Sunday, November 14, 2010


It is mid-November, and although most concession speeches have been given, we are currently awaiting a few, very specific people to wake-up, smell the coffee, throw in the towel, and ride into the sunset. Or do it without the clichés, I don't care. It's time to admit defeat, and move on.

So, in the spirit of admitting when you've been beat, I've rejoined Facebook.

I am not proud of this decision. Nor am I ashamed. I am, however, beaten. I concede. Facebook has a won the battle for control of my social communications. When I announced my write-in candidacy for social networking with a conscience, many of my friends told me they understood and wished me well. I told people I would keep in touch with other mechanisms, and despite my earnest belief that I would do that, the closest I came was in using Twitter more regularly. I did not pick up the phone more often. I did not email people I didn't see. I just sorta dropped off the face of social communications.

I lost.

So now comes the part where I wax wearily about waning wants. As much as I thought I could make a reasonable go of it, my opponent outspent me and had the more resonant message. I stood on the outside and planted my banner, hoping the as-yet-still-inactive Diaspora or someone else (GoogleMe, are you out there?) would come to my rescue. I waited as my supplies dwindled, and everyone else in the walled garden continued on, sharing updates and photos. I didn't see a picture of my classmate's new baby. I missed invitations to events. The cost of being on the outside simply outweigh the cost of living in walled garden.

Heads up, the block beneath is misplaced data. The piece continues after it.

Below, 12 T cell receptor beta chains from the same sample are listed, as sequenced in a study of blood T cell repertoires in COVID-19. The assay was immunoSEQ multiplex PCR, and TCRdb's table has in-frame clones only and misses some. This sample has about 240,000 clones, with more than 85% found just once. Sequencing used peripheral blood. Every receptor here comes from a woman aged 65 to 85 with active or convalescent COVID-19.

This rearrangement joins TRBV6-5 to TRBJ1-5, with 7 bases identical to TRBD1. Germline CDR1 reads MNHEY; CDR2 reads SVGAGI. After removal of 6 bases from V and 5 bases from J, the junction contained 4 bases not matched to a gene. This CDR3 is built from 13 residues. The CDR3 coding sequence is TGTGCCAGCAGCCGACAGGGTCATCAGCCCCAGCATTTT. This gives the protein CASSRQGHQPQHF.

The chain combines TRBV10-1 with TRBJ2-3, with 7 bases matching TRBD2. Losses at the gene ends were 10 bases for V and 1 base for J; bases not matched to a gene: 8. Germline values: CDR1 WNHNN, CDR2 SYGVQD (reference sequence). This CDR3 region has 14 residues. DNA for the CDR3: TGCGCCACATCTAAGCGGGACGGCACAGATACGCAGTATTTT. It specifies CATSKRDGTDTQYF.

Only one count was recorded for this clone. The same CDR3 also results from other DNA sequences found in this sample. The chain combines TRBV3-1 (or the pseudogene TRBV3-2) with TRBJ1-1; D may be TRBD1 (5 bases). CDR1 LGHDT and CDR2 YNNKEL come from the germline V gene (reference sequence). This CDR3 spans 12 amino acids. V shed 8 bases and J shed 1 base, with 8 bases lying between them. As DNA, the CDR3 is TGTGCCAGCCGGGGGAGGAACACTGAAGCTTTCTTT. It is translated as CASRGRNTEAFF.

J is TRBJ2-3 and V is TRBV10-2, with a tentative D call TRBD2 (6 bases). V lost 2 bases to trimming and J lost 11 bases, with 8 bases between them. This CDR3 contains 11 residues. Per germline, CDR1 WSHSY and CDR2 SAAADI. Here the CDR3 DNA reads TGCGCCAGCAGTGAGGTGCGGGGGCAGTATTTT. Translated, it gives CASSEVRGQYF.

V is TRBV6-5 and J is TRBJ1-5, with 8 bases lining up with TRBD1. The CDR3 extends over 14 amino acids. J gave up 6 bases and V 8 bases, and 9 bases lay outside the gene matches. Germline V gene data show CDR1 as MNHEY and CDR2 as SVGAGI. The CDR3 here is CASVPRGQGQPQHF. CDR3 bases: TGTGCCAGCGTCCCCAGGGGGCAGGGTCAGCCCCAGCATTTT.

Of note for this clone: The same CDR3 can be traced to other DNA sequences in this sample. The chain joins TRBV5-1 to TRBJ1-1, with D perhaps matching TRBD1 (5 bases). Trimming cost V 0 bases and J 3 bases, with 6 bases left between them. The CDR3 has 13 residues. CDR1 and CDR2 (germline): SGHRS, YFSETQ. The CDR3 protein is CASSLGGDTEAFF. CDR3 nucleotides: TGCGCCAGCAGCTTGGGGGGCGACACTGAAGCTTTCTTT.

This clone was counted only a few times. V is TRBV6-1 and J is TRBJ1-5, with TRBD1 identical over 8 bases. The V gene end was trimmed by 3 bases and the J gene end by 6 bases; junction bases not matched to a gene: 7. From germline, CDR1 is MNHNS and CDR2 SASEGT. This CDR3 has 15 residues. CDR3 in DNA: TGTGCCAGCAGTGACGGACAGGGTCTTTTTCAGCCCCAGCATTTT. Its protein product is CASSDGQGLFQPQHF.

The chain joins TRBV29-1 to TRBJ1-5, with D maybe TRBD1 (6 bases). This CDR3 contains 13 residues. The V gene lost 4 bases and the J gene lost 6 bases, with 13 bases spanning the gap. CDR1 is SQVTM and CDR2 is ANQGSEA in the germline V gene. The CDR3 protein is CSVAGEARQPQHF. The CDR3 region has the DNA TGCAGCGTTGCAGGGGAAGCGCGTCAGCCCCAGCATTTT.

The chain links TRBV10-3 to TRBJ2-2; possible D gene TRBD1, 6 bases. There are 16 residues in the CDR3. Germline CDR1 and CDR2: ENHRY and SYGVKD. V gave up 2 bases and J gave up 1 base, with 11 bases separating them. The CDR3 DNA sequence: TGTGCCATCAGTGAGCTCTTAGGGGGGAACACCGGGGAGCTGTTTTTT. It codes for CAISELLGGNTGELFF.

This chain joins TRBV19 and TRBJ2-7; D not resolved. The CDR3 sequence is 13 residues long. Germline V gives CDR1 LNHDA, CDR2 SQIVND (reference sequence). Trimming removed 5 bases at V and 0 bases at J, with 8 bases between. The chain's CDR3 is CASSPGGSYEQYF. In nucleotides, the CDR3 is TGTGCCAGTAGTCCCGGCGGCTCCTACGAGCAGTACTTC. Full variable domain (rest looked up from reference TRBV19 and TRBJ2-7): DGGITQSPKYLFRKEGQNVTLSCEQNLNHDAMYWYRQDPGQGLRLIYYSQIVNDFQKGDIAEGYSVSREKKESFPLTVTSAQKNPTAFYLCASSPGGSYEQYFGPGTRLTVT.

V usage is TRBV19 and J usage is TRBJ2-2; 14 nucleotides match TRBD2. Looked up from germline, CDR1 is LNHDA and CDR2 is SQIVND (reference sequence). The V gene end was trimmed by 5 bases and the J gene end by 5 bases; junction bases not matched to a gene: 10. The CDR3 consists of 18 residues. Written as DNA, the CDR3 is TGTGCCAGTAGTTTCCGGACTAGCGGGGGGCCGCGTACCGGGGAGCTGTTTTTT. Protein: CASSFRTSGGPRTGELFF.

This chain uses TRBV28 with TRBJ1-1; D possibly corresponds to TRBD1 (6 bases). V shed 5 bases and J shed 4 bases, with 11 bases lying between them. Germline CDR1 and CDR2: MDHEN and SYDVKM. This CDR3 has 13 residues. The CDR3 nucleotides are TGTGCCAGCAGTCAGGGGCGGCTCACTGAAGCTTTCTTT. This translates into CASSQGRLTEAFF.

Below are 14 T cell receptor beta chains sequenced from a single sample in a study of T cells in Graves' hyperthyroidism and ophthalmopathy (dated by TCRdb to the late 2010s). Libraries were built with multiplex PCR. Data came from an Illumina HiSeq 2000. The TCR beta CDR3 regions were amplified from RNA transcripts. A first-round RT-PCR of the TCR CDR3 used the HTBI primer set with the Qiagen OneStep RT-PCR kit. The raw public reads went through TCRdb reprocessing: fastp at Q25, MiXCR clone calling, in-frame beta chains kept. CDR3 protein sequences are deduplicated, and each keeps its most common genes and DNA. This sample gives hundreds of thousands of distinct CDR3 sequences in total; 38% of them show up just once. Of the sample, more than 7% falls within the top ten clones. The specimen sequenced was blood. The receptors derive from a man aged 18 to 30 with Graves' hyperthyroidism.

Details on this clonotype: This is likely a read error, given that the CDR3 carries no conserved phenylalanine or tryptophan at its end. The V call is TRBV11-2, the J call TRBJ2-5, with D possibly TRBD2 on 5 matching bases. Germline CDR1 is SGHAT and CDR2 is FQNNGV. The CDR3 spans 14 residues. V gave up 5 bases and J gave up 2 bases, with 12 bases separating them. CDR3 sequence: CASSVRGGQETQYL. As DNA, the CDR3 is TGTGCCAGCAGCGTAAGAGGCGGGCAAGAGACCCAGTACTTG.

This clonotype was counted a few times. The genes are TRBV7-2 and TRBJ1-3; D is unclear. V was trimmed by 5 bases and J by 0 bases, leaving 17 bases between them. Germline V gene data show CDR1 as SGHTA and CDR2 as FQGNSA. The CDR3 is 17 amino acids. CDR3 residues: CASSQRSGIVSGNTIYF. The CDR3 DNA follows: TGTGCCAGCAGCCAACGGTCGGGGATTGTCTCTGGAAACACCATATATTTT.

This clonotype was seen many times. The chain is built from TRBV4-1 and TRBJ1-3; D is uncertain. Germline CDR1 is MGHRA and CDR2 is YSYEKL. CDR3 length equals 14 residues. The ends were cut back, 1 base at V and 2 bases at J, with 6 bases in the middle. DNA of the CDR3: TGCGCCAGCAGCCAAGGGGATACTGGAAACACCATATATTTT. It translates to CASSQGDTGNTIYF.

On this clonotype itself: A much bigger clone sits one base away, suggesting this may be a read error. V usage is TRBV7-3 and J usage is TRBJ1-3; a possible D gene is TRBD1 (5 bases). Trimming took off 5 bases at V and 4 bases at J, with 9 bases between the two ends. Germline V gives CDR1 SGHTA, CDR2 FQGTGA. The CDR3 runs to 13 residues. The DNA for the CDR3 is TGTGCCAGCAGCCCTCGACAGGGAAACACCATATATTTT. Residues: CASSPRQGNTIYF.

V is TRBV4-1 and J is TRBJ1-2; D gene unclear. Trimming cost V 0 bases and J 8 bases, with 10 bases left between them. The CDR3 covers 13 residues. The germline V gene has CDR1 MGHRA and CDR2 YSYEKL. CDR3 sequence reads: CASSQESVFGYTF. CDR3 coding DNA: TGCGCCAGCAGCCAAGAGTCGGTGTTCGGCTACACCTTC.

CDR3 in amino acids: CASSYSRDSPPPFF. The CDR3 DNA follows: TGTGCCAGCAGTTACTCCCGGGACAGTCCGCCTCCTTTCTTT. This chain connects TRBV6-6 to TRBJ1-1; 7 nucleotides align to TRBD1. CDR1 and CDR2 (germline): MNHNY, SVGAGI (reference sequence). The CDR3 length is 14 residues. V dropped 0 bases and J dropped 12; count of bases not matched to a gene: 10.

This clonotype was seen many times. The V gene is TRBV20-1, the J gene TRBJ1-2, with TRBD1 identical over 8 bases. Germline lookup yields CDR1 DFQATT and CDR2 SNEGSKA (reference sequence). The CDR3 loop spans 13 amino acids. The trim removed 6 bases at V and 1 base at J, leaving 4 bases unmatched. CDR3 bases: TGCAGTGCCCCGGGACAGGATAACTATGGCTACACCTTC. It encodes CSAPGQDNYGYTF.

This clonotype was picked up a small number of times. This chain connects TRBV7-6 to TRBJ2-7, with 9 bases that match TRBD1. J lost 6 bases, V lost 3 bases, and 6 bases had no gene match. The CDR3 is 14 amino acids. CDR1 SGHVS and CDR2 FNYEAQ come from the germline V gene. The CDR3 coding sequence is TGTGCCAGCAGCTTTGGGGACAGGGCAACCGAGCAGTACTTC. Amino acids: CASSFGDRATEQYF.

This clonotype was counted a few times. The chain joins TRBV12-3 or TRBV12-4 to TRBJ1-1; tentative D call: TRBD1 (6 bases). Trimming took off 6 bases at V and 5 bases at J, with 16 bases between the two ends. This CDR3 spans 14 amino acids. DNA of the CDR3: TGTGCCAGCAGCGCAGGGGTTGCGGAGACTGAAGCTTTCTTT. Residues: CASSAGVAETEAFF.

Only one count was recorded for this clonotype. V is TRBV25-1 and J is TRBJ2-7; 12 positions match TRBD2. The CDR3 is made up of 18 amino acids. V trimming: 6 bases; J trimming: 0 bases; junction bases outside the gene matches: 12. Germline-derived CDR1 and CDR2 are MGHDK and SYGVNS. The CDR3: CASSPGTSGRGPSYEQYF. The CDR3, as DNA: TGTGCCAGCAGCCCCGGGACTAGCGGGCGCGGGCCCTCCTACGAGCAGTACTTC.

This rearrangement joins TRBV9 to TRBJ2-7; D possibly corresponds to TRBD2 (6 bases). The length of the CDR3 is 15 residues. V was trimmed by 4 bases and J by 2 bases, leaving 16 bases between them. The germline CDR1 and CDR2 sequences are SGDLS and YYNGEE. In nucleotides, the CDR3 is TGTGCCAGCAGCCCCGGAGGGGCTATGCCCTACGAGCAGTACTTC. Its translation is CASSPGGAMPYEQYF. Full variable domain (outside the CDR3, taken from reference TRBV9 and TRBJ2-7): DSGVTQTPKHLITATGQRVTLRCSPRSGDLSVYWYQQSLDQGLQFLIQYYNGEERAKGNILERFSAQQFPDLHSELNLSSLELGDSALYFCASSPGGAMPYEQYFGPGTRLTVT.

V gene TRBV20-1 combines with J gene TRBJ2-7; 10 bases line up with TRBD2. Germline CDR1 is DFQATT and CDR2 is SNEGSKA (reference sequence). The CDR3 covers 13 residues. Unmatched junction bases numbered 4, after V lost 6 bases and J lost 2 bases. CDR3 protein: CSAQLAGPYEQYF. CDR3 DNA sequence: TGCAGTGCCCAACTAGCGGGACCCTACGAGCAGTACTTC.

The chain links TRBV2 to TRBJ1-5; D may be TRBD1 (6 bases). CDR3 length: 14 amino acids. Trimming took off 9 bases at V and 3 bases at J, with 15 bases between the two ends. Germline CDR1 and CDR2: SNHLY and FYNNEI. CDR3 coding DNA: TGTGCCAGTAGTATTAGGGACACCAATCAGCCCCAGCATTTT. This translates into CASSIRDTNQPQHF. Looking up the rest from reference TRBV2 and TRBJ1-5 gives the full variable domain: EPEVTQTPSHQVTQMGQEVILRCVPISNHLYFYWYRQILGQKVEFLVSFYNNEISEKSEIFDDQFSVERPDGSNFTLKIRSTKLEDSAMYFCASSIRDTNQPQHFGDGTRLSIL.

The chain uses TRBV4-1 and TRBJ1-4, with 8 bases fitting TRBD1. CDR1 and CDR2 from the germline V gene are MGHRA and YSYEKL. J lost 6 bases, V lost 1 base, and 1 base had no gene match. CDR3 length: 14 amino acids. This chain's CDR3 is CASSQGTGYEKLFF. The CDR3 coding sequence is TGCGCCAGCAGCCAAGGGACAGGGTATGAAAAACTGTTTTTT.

Facebook doesn't seem to mind that I've been gone, however. It let me reload my contacts, re-up my Scrabble game, and repost some pictures. I'm back in, as if I never left. I'd like to promise to fully support my opponent, but really, if the time comes when there is a real working alternative, I'll be jumping at the chance. Until then, let me congratulate the winner. You've built a darn good mousetrap, and I guess I really need one.

Friday, May 28, 2010

It is goodbye after all, Facebook.

I'm taking a class in professional ethics right now, and it was a fantastic opportunity to examine the constant conundrum of callous craziness conceived and created by Facebook. I posted earlier that I would come back if Facebook woke up and smelled the revolt.

Well, they responded to the privacy issue. Check out their blog for the official response if you care about such things. For me, it didn't ring with any conviction. It read like something drafted by a politician caught with a hand in the cookie jar. "I'm sorry you misunderstood my good intentions."

So I thought on this some more and did some writing for my class. I had said I would return to Facebook if they got the privacy issue resolved, and they did improve the situation. But then I realized - when the furor dies down and no one is looking, they can unimprove it in some as-of-now-not-yet-conceived way. They have done that before. I have no reason to doubt they will do it again. I don't see any signs of "oh - I see now" concern coming from Facebook. I see signs of "Hmmmm. Will this placate you for now?"